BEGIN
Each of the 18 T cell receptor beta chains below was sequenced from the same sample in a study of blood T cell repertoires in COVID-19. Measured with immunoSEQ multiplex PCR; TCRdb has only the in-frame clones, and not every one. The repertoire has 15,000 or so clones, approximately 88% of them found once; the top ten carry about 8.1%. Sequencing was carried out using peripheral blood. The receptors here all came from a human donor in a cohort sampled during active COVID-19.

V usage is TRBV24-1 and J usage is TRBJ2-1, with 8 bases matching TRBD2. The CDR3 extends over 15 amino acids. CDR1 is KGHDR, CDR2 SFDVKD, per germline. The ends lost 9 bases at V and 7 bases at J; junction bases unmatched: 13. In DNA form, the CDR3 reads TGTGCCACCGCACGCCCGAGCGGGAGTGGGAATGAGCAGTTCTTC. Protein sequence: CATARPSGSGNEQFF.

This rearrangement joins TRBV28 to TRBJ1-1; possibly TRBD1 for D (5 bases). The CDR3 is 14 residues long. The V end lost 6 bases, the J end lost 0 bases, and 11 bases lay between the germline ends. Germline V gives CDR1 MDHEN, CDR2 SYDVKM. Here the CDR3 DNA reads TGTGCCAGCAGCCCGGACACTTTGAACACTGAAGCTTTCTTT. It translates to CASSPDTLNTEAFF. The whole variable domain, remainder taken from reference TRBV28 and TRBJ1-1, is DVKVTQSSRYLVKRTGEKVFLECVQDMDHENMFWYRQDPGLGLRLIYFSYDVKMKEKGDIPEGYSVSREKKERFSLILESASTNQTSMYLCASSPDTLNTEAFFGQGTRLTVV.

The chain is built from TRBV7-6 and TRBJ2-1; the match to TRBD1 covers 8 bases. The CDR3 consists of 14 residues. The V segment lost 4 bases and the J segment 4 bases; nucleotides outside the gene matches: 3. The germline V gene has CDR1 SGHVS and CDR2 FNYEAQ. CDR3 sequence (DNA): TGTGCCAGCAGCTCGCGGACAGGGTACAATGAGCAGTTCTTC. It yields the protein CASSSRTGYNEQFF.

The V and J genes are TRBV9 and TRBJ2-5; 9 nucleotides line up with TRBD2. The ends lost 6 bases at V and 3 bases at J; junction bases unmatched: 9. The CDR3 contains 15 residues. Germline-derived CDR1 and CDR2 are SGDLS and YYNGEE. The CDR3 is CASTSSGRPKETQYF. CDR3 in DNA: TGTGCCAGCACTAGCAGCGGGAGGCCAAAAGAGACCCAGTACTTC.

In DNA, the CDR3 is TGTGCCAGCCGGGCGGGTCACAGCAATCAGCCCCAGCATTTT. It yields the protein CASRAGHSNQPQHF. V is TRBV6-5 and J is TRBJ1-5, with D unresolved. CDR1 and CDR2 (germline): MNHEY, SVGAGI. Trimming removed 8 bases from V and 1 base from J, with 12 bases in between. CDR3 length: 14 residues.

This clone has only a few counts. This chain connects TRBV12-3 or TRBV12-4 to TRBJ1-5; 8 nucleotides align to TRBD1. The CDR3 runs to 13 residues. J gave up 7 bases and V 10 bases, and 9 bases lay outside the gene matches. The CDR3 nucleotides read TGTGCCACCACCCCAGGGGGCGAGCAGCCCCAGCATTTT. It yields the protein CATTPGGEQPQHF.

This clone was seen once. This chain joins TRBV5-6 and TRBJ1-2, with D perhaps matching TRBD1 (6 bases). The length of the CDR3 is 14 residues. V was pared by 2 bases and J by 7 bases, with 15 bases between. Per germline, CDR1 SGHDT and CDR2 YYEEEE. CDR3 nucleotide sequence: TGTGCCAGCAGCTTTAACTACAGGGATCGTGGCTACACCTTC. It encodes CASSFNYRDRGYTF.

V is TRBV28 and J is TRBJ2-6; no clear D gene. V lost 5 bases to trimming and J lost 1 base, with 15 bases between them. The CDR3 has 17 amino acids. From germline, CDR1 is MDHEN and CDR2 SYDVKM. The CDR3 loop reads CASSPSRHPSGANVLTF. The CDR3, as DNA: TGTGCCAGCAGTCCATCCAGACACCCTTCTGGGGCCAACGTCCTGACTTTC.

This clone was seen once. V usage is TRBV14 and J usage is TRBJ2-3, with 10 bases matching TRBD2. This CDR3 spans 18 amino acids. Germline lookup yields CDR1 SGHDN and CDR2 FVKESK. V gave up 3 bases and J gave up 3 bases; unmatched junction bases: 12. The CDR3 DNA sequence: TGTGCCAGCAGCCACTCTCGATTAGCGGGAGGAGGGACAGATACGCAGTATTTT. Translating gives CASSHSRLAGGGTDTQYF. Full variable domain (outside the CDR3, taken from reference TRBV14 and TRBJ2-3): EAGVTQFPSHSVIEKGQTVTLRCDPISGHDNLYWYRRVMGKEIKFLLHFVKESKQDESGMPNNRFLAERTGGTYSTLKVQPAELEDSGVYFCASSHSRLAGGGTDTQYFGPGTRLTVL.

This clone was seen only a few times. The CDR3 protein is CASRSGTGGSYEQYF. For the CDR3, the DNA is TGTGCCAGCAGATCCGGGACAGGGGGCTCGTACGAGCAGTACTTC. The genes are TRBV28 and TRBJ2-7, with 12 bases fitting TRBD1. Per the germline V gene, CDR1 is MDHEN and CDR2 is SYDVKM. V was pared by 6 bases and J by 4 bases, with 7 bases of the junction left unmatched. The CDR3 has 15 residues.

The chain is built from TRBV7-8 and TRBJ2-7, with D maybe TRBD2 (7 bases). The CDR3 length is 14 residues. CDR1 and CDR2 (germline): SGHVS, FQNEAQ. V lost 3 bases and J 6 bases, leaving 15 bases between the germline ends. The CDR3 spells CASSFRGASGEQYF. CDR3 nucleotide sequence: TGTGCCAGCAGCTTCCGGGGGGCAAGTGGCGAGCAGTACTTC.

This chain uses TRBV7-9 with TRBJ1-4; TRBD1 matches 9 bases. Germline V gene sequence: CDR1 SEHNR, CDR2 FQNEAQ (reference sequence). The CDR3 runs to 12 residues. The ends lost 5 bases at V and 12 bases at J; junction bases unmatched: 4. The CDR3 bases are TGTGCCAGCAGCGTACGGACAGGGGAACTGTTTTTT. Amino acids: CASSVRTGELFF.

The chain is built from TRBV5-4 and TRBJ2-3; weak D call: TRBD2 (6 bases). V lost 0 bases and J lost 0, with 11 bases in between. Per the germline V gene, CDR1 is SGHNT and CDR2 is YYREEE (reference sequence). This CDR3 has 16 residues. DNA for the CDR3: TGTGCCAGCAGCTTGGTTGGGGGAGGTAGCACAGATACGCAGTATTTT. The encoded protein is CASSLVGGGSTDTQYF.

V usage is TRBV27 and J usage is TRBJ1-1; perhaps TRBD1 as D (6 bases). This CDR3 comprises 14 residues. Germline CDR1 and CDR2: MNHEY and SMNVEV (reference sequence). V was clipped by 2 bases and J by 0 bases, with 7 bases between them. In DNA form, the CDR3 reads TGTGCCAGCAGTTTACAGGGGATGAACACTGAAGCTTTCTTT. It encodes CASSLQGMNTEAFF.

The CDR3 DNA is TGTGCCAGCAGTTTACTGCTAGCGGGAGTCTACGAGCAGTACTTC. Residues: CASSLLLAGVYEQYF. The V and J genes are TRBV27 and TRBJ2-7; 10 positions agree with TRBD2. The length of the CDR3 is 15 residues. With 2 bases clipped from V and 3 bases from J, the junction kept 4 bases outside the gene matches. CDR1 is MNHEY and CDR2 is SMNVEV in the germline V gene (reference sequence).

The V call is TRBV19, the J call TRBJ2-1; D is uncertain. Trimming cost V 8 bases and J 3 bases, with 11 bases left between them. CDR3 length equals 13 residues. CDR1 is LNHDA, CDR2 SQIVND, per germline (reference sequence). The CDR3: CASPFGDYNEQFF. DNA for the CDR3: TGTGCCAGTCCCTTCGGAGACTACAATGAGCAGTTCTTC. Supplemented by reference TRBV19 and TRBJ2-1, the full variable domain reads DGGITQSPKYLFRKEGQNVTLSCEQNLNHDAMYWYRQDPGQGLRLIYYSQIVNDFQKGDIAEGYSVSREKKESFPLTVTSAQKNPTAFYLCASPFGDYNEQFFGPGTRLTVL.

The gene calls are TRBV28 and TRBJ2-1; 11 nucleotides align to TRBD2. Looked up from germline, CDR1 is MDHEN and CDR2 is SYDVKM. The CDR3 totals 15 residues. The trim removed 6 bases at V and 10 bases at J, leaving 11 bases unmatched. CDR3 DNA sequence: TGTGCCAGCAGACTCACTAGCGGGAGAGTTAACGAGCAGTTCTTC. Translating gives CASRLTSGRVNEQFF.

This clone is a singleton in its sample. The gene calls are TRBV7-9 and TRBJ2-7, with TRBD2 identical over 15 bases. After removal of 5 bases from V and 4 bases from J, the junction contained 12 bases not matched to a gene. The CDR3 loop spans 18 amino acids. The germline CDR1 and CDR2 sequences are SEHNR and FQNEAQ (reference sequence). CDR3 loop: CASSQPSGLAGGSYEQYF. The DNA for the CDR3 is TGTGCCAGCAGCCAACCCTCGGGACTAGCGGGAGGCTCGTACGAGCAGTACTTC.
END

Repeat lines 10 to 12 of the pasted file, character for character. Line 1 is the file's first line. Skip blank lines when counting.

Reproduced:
This clone was seen once. V usage is TRBV14 and J usage is TRBJ2-3, with 10 bases matching TRBD2. This CDR3 spans 18 amino acids. Germline lookup yields CDR1 SGHDN and CDR2 FVKESK. V gave up 3 bases and J gave up 3 bases; unmatched junction bases: 12. The CDR3 DNA sequence: TGTGCCAGCAGCCACTCTCGATTAGCGGGAGGAGGGACAGATACGCAGTATTTT. Translating gives CASSHSRLAGGGTDTQYF. Full variable domain (outside the CDR3, taken from reference TRBV14 and TRBJ2-3): EAGVTQFPSHSVIEKGQTVTLRCDPISGHDNLYWYRRVMGKEIKFLLHFVKESKQDESGMPNNRFLAERTGGTYSTLKVQPAELEDSGVYFCASSHSRLAGGGTDTQYFGPGTRLTVL.

This clone was seen only a few times. The CDR3 protein is CASRSGTGGSYEQYF. For the CDR3, the DNA is TGTGCCAGCAGATCCGGGACAGGGGGCTCGTACGAGCAGTACTTC. The genes are TRBV28 and TRBJ2-7, with 12 bases fitting TRBD1. Per the germline V gene, CDR1 is MDHEN and CDR2 is SYDVKM. V was pared by 6 bases and J by 4 bases, with 7 bases of the junction left unmatched. The CDR3 has 15 residues.

The chain is built from TRBV7-8 and TRBJ2-7, with D maybe TRBD2 (7 bases). The CDR3 length is 14 residues. CDR1 and CDR2 (germline): SGHVS, FQNEAQ. V lost 3 bases and J 6 bases, leaving 15 bases between the germline ends. The CDR3 spells CASSFRGASGEQYF. CDR3 nucleotide sequence: TGTGCCAGCAGCTTCCGGGGGGCAAGTGGCGAGCAGTACTTC.